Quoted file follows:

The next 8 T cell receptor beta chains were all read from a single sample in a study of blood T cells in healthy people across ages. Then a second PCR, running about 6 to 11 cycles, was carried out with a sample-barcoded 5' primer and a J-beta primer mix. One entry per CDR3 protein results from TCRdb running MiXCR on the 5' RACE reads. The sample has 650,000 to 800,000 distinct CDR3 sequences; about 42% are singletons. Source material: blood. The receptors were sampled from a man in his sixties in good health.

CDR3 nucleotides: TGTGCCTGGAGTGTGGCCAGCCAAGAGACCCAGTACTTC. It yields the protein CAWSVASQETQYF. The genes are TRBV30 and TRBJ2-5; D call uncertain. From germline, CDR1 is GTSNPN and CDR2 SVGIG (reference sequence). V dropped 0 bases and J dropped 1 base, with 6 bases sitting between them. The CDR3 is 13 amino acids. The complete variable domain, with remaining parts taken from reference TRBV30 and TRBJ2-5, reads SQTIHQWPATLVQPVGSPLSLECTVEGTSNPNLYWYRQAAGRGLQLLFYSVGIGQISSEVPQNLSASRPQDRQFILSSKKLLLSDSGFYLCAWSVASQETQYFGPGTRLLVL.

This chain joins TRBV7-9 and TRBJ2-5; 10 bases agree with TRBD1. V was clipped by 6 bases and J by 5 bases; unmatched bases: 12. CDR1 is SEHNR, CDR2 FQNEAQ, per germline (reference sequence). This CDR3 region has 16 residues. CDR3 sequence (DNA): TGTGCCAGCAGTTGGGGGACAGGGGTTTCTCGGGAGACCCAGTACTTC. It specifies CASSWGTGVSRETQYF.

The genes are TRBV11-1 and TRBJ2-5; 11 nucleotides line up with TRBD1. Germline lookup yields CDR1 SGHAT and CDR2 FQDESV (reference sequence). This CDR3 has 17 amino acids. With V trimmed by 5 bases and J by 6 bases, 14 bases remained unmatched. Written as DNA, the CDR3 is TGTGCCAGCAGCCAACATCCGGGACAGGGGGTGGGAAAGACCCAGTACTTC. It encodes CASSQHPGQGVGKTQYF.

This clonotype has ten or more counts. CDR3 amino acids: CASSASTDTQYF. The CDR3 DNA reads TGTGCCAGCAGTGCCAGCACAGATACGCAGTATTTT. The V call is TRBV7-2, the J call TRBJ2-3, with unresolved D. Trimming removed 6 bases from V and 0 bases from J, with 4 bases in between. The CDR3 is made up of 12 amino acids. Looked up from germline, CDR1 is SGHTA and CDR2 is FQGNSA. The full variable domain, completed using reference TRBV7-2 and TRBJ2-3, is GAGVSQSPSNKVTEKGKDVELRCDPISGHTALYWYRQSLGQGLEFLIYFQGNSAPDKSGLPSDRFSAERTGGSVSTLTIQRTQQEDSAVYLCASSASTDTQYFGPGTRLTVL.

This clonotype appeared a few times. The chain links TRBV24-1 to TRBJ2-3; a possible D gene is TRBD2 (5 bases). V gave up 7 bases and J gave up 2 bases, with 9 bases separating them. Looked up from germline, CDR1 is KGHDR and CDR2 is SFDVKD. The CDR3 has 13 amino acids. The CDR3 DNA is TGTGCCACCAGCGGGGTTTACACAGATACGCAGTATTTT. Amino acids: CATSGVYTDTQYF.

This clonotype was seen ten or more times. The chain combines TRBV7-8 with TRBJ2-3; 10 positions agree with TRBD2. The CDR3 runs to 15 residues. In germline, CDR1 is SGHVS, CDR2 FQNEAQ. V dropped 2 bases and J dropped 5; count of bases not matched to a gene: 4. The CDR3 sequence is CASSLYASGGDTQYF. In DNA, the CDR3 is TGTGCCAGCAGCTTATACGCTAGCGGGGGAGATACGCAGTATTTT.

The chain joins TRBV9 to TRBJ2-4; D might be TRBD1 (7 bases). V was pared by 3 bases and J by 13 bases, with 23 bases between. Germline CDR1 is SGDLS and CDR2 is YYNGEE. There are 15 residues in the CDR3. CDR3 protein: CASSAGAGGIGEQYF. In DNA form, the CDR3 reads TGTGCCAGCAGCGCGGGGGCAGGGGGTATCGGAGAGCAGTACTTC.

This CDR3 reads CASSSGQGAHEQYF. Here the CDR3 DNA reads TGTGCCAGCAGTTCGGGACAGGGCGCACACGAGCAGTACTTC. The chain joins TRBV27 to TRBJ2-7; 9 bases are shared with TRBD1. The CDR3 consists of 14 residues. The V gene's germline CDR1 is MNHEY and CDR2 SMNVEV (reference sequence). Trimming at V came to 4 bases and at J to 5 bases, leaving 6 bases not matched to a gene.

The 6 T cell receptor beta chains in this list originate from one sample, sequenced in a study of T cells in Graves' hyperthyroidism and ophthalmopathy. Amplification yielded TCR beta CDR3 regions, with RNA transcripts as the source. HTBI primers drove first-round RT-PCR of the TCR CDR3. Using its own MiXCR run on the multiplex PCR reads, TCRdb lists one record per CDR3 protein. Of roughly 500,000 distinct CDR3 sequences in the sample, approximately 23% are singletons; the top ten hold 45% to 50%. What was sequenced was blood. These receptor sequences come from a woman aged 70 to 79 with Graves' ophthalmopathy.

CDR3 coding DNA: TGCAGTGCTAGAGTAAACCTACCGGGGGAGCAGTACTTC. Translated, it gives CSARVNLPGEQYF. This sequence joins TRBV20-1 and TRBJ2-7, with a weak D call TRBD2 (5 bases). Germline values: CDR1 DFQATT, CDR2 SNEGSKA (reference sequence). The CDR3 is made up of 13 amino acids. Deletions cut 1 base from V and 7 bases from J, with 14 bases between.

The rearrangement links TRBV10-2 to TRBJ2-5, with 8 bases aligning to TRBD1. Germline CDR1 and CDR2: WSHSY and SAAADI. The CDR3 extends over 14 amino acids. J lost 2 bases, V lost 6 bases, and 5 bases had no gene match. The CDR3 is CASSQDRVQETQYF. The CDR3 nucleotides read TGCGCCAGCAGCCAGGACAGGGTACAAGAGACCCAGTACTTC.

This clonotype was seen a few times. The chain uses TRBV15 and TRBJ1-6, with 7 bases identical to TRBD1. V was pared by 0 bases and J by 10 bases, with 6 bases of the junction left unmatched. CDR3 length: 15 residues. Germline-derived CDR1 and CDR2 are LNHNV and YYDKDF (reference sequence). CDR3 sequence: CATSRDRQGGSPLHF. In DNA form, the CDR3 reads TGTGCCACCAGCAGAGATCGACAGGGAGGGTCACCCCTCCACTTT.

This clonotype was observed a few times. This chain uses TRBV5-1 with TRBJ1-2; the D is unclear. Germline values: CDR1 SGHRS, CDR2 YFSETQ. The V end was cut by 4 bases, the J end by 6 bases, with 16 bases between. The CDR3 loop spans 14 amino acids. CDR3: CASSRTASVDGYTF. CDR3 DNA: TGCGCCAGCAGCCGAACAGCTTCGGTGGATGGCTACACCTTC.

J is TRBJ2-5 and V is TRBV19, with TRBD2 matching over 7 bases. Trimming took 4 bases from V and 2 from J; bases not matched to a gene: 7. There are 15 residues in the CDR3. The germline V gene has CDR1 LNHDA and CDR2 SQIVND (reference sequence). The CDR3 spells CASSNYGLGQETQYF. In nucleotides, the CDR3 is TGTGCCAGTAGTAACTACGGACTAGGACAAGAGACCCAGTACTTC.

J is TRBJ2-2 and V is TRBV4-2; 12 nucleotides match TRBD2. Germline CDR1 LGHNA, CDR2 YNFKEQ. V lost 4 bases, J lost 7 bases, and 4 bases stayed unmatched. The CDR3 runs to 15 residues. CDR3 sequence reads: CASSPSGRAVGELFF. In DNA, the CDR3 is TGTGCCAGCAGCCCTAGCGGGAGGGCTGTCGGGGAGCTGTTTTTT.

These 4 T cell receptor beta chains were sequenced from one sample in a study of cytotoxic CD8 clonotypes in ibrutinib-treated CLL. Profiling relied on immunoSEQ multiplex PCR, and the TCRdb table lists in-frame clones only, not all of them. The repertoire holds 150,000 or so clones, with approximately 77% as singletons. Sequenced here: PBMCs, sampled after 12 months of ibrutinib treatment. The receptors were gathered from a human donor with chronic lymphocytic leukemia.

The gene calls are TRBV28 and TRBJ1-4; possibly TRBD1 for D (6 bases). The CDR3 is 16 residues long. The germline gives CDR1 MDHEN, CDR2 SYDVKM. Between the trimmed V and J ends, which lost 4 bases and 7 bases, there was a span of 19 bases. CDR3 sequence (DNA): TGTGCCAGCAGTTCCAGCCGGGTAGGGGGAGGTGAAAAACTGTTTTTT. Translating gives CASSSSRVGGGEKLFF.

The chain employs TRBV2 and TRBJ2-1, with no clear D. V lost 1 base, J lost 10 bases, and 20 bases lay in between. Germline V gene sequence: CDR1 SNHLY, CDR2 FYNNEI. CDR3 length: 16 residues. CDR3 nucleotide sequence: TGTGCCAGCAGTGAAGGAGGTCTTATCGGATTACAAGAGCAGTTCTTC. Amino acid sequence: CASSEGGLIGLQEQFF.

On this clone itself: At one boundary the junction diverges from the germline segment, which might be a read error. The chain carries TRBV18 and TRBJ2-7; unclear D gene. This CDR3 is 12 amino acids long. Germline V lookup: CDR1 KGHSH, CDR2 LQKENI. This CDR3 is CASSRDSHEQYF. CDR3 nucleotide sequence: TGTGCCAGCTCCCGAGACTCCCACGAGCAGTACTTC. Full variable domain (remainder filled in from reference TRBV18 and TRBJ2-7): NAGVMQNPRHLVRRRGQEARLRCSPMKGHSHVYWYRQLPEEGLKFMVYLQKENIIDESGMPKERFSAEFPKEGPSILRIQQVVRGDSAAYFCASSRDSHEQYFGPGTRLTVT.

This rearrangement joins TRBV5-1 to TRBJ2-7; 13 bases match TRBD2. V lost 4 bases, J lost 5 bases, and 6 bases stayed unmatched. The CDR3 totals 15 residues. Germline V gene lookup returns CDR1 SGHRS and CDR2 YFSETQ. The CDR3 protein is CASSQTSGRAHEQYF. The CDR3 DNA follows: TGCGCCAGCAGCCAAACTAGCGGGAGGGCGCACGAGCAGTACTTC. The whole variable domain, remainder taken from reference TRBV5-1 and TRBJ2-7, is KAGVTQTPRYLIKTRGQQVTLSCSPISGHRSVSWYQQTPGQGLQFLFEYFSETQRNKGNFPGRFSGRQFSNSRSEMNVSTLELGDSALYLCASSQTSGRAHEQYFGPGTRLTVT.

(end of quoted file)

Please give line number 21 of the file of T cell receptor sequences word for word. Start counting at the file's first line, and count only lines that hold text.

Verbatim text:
This rearrangement joins TRBV5-1 to TRBJ2-7; 13 bases match TRBD2. V lost 4 bases, J lost 5 bases, and 6 bases stayed unmatched. The CDR3 totals 15 residues. Germline V gene lookup returns CDR1 SGHRS and CDR2 YFSETQ. The CDR3 protein is CASSQTSGRAHEQYF. The CDR3 DNA follows: TGCGCCAGCAGCCAAACTAGCGGGAGGGCGCACGAGCAGTACTTC. The whole variable domain, remainder taken from reference TRBV5-1 and TRBJ2-7, is KAGVTQTPRYLIKTRGQQVTLSCSPISGHRSVSWYQQTPGQGLQFLFEYFSETQRNKGNFPGRFSGRQFSNSRSEMNVSTLELGDSALYLCASSQTSGRAHEQYFGPGTRLTVT.